At last night’s Ascension Parish Council meeting, the concept of the Louisiana Intrastate Rail Compact was brought up for discussion (for additional info on what else was discussed at the Council meeting, read here). The Louisiana Intrastate Rail Compact was devised as Act 858 during the 2010 Legislative Session, and will look at a commuter rail system designed to link the Baton Rouge and New Orleans areas. Rachel DiResto, from the Center for Planning Excellence, was introduced by Councilwoman Teri Casso and spoke of the parish adopting a resolution to join the Louisiana Intrastate Rail Compact and appoint members to the board.
After DiResto’s presentation, it was decided that councilman Travis Turner, Attorney Ryland Percy, Ascension Parish businessman Joe Waguespack and Councilwoman Teri Casso would be appointed to serve on the board, which will begin meeting in early March, along with board members from New Orleans and Baton Rouge. It is expected that a number of other cities will appoint members as well. Both New Orleans and Baton Rouge have put up small amounts of money to conduct a feasibility study, which will be used as a guide at meetings between all parties.
It’s not a bad idea. Ascension Parish is a hub of commuter traffic for the two areas. The main goal of the rail system would be to take the more than 50,000 commuters travelling along via I-10 or Airline Highway every day off the roads to ease congestion. Other goals include connecting people, jobs and resources in an efficient way by creating a safe, reliable rail system. Here are a few reasons why it would benefit Ascension Parish:
1. Business – It would allow the ever-expanding suburban population that is stretching south from Baton Rouge into Ascension Parish to quickly and efficiently commute into downtown.
2. Leisure – The rail line would be beneficial for Parish residents who have to travel into New Orleans for the day for business or leisure. Also, when New Orleans hosts large events (Mardi Gras, Super Bowl, etc.), it will be much more convenient to stay outside of the city because you can hop on a train to get to and from the parades, festivals, conferences, etc.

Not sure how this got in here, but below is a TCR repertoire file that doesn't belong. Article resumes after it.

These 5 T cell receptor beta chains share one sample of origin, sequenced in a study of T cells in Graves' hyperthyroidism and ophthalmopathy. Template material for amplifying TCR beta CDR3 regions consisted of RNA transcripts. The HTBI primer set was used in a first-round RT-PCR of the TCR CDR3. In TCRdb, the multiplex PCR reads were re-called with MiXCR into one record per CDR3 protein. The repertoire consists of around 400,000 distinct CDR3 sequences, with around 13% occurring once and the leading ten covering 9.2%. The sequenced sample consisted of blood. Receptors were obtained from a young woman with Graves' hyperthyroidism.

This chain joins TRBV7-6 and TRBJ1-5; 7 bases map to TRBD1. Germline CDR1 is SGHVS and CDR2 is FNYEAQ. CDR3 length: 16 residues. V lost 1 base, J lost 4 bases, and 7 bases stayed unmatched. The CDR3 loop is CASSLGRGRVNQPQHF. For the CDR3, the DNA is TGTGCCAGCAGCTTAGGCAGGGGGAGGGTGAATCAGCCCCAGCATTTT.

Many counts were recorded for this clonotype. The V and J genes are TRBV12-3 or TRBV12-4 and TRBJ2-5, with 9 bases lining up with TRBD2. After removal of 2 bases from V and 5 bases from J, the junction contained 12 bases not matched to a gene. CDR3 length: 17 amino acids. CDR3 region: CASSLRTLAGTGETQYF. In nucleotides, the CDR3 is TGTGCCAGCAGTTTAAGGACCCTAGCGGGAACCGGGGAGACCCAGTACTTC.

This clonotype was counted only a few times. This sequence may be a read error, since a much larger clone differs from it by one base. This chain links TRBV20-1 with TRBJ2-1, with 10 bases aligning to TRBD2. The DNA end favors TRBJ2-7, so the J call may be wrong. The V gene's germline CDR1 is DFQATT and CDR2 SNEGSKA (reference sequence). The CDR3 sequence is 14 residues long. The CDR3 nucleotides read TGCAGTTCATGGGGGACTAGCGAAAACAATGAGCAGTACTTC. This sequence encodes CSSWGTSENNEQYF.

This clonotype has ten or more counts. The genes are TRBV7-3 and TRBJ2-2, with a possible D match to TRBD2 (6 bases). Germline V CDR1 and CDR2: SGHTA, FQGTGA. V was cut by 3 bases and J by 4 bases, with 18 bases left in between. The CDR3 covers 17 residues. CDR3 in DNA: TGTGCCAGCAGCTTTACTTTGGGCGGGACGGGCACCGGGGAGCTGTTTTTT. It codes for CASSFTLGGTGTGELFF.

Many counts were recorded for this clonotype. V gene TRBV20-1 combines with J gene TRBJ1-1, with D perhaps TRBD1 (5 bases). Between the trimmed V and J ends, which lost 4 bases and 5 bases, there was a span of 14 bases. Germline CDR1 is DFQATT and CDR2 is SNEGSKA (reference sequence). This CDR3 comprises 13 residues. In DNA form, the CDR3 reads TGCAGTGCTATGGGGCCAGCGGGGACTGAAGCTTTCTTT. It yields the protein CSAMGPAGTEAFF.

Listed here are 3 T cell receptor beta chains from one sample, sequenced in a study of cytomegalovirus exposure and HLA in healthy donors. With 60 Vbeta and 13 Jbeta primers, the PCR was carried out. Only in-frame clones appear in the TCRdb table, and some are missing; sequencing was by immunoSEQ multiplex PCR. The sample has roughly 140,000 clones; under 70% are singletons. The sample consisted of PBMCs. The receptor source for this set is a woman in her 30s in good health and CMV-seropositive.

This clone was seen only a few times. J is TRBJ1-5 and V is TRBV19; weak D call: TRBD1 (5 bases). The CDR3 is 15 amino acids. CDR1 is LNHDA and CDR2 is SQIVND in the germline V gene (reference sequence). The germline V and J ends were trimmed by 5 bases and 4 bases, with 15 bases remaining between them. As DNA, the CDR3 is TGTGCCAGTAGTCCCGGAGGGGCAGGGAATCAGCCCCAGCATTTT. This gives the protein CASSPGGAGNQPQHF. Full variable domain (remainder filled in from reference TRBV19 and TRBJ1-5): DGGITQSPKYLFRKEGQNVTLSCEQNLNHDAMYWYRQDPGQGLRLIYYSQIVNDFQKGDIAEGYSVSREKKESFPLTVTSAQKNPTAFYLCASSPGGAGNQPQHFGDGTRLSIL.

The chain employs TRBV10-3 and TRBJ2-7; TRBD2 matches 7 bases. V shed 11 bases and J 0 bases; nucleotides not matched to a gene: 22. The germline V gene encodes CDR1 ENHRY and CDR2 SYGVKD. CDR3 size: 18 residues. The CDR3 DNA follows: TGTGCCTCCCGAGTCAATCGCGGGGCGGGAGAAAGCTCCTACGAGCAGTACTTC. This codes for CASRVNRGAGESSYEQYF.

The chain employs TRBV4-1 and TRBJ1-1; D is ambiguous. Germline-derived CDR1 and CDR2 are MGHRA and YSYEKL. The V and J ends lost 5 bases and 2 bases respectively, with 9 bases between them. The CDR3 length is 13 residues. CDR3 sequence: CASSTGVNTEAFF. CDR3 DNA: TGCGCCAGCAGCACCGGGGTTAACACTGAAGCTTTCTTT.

However, the rail line could be detrimental to the state of Louisiana, especially the taxpayers.
1. Governor Bobby Jindal – In 2009, Gov. Bobby Jindal’s administration said it would not pursue $300 million in federal funds to help launch passenger rail service between Baton Rouge and New Orleans. Jindal’s administration has said the project would be too costly to build and maintain (read more here).
2. Estimated number of riders – Even though the Baton Rouge and New Orleans metro regions account for 44 percent of the state’s population, the critical mass to make rail travel sustainable has not yet been reached. “The number of people estimated to ride this train is a very small number, certainly compared to what travels the road,” said Loren Scott, a retired LSU economist.
2. Money – The study also noted that with four daily trips, the train would operate at an annual deficit of $14.8 million, with that amount growing to $18.3 million in 2018 when the train increases service.
Of course, there are always pros and cons with any project of this magnitude. The rail project already faces stiff reality checks from opponents. But it also represents a potential economic opportunity that could have a significant impact in Ascension. Our parish leaders have made a positive step in the right direction in regards to the future of Ascension by agreeing to participate in the Louisiana Intrastate Rail Compact. Whether it comes to fruition or not, it can only benefit our region to consider all options, great or small.
What are your thoughts on the Louisiana Intrastate Rail Compact?